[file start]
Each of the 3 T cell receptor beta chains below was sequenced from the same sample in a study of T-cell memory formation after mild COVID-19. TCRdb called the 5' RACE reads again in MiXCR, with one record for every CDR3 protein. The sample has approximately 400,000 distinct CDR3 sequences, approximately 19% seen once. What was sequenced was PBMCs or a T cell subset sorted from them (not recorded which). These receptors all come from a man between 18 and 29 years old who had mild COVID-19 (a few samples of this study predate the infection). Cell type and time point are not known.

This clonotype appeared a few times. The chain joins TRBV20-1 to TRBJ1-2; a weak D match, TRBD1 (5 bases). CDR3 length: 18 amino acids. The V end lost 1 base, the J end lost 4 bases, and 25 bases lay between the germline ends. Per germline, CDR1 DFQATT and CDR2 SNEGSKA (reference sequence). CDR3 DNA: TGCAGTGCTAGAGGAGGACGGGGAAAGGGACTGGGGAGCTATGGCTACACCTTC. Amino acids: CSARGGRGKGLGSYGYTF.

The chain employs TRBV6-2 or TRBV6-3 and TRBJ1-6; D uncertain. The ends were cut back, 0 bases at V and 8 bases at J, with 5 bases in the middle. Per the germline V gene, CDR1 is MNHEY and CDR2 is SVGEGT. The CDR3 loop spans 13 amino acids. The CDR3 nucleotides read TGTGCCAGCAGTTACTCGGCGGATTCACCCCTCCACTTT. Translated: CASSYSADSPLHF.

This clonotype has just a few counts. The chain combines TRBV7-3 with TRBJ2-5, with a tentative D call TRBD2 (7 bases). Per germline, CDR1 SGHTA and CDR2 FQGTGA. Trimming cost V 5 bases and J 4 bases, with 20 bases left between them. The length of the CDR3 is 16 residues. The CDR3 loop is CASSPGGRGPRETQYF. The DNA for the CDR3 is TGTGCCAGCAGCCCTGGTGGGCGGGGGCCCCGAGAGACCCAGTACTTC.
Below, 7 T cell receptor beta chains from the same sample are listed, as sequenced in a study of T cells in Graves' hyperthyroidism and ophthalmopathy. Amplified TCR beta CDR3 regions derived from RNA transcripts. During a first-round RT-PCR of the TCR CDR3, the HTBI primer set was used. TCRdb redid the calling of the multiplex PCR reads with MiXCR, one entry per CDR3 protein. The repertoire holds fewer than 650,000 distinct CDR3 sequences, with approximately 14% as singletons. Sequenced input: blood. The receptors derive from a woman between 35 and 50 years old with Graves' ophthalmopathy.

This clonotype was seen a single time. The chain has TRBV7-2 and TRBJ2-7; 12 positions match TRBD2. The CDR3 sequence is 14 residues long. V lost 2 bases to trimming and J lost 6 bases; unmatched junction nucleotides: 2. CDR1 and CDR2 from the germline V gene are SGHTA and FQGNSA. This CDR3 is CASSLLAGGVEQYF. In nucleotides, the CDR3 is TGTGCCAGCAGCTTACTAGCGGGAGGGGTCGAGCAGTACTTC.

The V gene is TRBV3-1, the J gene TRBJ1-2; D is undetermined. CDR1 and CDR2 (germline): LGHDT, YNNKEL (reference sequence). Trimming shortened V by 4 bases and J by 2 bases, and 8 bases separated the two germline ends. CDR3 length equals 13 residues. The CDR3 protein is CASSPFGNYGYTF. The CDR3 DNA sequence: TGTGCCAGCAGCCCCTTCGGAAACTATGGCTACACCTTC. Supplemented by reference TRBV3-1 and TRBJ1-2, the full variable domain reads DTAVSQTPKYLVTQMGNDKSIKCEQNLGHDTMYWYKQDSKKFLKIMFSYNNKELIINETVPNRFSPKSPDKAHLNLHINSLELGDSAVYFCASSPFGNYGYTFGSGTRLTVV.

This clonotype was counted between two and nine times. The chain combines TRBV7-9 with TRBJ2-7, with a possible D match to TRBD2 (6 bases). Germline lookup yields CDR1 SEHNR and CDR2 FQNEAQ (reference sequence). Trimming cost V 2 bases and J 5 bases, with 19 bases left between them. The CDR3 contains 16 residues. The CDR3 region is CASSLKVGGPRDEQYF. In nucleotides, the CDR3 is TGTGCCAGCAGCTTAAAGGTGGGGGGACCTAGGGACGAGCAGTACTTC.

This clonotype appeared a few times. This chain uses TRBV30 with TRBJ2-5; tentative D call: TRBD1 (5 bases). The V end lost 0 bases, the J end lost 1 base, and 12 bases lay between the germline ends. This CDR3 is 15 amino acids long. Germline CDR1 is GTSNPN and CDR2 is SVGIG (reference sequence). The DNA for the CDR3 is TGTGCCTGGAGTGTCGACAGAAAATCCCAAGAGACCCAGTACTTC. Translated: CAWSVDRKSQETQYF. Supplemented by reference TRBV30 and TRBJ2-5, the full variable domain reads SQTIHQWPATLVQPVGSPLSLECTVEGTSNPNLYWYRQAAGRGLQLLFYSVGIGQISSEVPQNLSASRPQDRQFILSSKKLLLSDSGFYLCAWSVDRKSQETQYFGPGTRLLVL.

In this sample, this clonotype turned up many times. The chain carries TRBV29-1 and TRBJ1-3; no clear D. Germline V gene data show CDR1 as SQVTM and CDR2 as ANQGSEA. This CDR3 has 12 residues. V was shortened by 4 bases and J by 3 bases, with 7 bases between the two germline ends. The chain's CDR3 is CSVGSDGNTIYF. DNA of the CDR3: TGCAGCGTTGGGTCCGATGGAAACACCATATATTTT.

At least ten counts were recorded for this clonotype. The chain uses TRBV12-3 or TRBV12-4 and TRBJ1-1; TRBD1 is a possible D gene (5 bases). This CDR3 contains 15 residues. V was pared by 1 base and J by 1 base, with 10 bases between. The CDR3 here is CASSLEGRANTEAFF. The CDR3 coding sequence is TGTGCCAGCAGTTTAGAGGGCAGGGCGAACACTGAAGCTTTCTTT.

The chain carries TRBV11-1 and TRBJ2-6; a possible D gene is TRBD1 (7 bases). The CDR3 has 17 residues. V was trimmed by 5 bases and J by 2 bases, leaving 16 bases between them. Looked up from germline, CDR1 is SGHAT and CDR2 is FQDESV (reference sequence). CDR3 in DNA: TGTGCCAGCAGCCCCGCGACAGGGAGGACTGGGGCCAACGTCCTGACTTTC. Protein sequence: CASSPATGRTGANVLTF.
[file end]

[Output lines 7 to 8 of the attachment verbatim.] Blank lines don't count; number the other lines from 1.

The V gene is TRBV3-1, the J gene TRBJ1-2; D is undetermined. CDR1 and CDR2 (germline): LGHDT, YNNKEL (reference sequence). Trimming shortened V by 4 bases and J by 2 bases, and 8 bases separated the two germline ends. CDR3 length equals 13 residues. The CDR3 protein is CASSPFGNYGYTF. The CDR3 DNA sequence: TGTGCCAGCAGCCCCTTCGGAAACTATGGCTACACCTTC. Supplemented by reference TRBV3-1 and TRBJ1-2, the full variable domain reads DTAVSQTPKYLVTQMGNDKSIKCEQNLGHDTMYWYKQDSKKFLKIMFSYNNKELIINETVPNRFSPKSPDKAHLNLHINSLELGDSAVYFCASSPFGNYGYTFGSGTRLTVV.

This clonotype was counted between two and nine times. The chain combines TRBV7-9 with TRBJ2-7, with a possible D match to TRBD2 (6 bases). Germline lookup yields CDR1 SEHNR and CDR2 FQNEAQ (reference sequence). Trimming cost V 2 bases and J 5 bases, with 19 bases left between them. The CDR3 contains 16 residues. The CDR3 region is CASSLKVGGPRDEQYF. In nucleotides, the CDR3 is TGTGCCAGCAGCTTAAAGGTGGGGGGACCTAGGGACGAGCAGTACTTC.